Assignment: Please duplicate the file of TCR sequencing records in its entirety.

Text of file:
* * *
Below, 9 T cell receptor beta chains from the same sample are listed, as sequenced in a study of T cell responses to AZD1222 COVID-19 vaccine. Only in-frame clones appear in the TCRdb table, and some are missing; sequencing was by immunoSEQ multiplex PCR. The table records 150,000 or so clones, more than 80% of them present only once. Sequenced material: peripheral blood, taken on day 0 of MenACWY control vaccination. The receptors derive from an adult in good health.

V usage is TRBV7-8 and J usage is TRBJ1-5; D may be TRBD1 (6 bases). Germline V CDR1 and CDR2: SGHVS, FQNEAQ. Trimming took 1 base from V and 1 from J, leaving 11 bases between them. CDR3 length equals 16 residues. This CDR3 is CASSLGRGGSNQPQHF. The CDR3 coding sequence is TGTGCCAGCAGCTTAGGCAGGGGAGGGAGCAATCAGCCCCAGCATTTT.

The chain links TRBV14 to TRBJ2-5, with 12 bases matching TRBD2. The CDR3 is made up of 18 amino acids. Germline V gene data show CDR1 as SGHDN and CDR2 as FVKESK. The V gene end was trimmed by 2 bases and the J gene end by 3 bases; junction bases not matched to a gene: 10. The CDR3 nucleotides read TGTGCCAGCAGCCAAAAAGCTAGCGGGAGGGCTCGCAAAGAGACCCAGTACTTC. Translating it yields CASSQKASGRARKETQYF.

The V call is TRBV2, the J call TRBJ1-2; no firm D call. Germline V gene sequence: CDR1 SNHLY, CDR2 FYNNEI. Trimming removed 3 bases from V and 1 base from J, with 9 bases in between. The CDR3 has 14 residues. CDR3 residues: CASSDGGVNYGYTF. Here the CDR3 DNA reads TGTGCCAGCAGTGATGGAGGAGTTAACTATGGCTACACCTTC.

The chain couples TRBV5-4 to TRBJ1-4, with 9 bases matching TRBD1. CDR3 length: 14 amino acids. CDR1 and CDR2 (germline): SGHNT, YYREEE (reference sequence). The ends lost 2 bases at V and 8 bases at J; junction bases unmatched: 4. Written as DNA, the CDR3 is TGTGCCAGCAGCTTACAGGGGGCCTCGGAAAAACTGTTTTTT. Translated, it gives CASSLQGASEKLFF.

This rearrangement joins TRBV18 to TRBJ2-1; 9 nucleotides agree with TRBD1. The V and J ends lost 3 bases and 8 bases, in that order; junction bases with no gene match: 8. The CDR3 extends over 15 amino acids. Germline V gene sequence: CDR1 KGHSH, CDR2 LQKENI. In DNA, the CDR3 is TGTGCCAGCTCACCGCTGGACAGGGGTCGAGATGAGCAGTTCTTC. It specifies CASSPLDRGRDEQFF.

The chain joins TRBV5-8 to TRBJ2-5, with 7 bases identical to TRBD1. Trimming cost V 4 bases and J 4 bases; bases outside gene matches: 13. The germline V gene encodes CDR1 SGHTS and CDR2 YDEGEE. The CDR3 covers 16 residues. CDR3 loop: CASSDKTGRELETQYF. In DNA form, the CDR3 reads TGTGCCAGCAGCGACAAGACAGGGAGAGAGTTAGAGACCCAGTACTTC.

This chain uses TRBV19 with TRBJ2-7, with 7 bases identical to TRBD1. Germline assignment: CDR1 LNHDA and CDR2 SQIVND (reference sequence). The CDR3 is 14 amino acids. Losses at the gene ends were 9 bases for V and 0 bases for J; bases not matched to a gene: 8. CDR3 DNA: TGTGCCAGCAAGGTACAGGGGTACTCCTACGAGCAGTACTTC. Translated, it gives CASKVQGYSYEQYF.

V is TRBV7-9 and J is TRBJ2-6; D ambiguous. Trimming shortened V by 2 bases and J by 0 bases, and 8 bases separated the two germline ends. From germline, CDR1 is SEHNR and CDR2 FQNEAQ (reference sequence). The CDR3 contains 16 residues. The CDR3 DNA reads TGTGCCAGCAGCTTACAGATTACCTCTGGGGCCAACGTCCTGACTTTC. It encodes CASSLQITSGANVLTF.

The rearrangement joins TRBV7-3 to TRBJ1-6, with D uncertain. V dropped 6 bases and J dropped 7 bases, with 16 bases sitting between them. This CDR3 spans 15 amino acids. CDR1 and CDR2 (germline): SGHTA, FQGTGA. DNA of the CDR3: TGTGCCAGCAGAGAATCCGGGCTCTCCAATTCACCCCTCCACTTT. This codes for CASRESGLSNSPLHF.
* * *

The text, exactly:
Below, 9 T cell receptor beta chains from the same sample are listed, as sequenced in a study of T cell responses to AZD1222 COVID-19 vaccine. Only in-frame clones appear in the TCRdb table, and some are missing; sequencing was by immunoSEQ multiplex PCR. The table records 150,000 or so clones, more than 80% of them present only once. Sequenced material: peripheral blood, taken on day 0 of MenACWY control vaccination. The receptors derive from an adult in good health.

V usage is TRBV7-8 and J usage is TRBJ1-5; D may be TRBD1 (6 bases). Germline V CDR1 and CDR2: SGHVS, FQNEAQ. Trimming took 1 base from V and 1 from J, leaving 11 bases between them. CDR3 length equals 16 residues. This CDR3 is CASSLGRGGSNQPQHF. The CDR3 coding sequence is TGTGCCAGCAGCTTAGGCAGGGGAGGGAGCAATCAGCCCCAGCATTTT.

The chain links TRBV14 to TRBJ2-5, with 12 bases matching TRBD2. The CDR3 is made up of 18 amino acids. Germline V gene data show CDR1 as SGHDN and CDR2 as FVKESK. The V gene end was trimmed by 2 bases and the J gene end by 3 bases; junction bases not matched to a gene: 10. The CDR3 nucleotides read TGTGCCAGCAGCCAAAAAGCTAGCGGGAGGGCTCGCAAAGAGACCCAGTACTTC. Translating it yields CASSQKASGRARKETQYF.

The V call is TRBV2, the J call TRBJ1-2; no firm D call. Germline V gene sequence: CDR1 SNHLY, CDR2 FYNNEI. Trimming removed 3 bases from V and 1 base from J, with 9 bases in between. The CDR3 has 14 residues. CDR3 residues: CASSDGGVNYGYTF. Here the CDR3 DNA reads TGTGCCAGCAGTGATGGAGGAGTTAACTATGGCTACACCTTC.

The chain couples TRBV5-4 to TRBJ1-4, with 9 bases matching TRBD1. CDR3 length: 14 amino acids. CDR1 and CDR2 (germline): SGHNT, YYREEE (reference sequence). The ends lost 2 bases at V and 8 bases at J; junction bases unmatched: 4. Written as DNA, the CDR3 is TGTGCCAGCAGCTTACAGGGGGCCTCGGAAAAACTGTTTTTT. Translated, it gives CASSLQGASEKLFF.

This rearrangement joins TRBV18 to TRBJ2-1; 9 nucleotides agree with TRBD1. The V and J ends lost 3 bases and 8 bases, in that order; junction bases with no gene match: 8. The CDR3 extends over 15 amino acids. Germline V gene sequence: CDR1 KGHSH, CDR2 LQKENI. In DNA, the CDR3 is TGTGCCAGCTCACCGCTGGACAGGGGTCGAGATGAGCAGTTCTTC. It specifies CASSPLDRGRDEQFF.

The chain joins TRBV5-8 to TRBJ2-5, with 7 bases identical to TRBD1. Trimming cost V 4 bases and J 4 bases; bases outside gene matches: 13. The germline V gene encodes CDR1 SGHTS and CDR2 YDEGEE. The CDR3 covers 16 residues. CDR3 loop: CASSDKTGRELETQYF. In DNA form, the CDR3 reads TGTGCCAGCAGCGACAAGACAGGGAGAGAGTTAGAGACCCAGTACTTC.

This chain uses TRBV19 with TRBJ2-7, with 7 bases identical to TRBD1. Germline assignment: CDR1 LNHDA and CDR2 SQIVND (reference sequence). The CDR3 is 14 amino acids. Losses at the gene ends were 9 bases for V and 0 bases for J; bases not matched to a gene: 8. CDR3 DNA: TGTGCCAGCAAGGTACAGGGGTACTCCTACGAGCAGTACTTC. Translated, it gives CASKVQGYSYEQYF.

V is TRBV7-9 and J is TRBJ2-6; D ambiguous. Trimming shortened V by 2 bases and J by 0 bases, and 8 bases separated the two germline ends. From germline, CDR1 is SEHNR and CDR2 FQNEAQ (reference sequence). The CDR3 contains 16 residues. The CDR3 DNA reads TGTGCCAGCAGCTTACAGATTACCTCTGGGGCCAACGTCCTGACTTTC. It encodes CASSLQITSGANVLTF.

The rearrangement joins TRBV7-3 to TRBJ1-6, with D uncertain. V dropped 6 bases and J dropped 7 bases, with 16 bases sitting between them. This CDR3 spans 15 amino acids. CDR1 and CDR2 (germline): SGHTA, FQGTGA. DNA of the CDR3: TGTGCCAGCAGAGAATCCGGGCTCTCCAATTCACCCCTCCACTTT. This codes for CASRESGLSNSPLHF.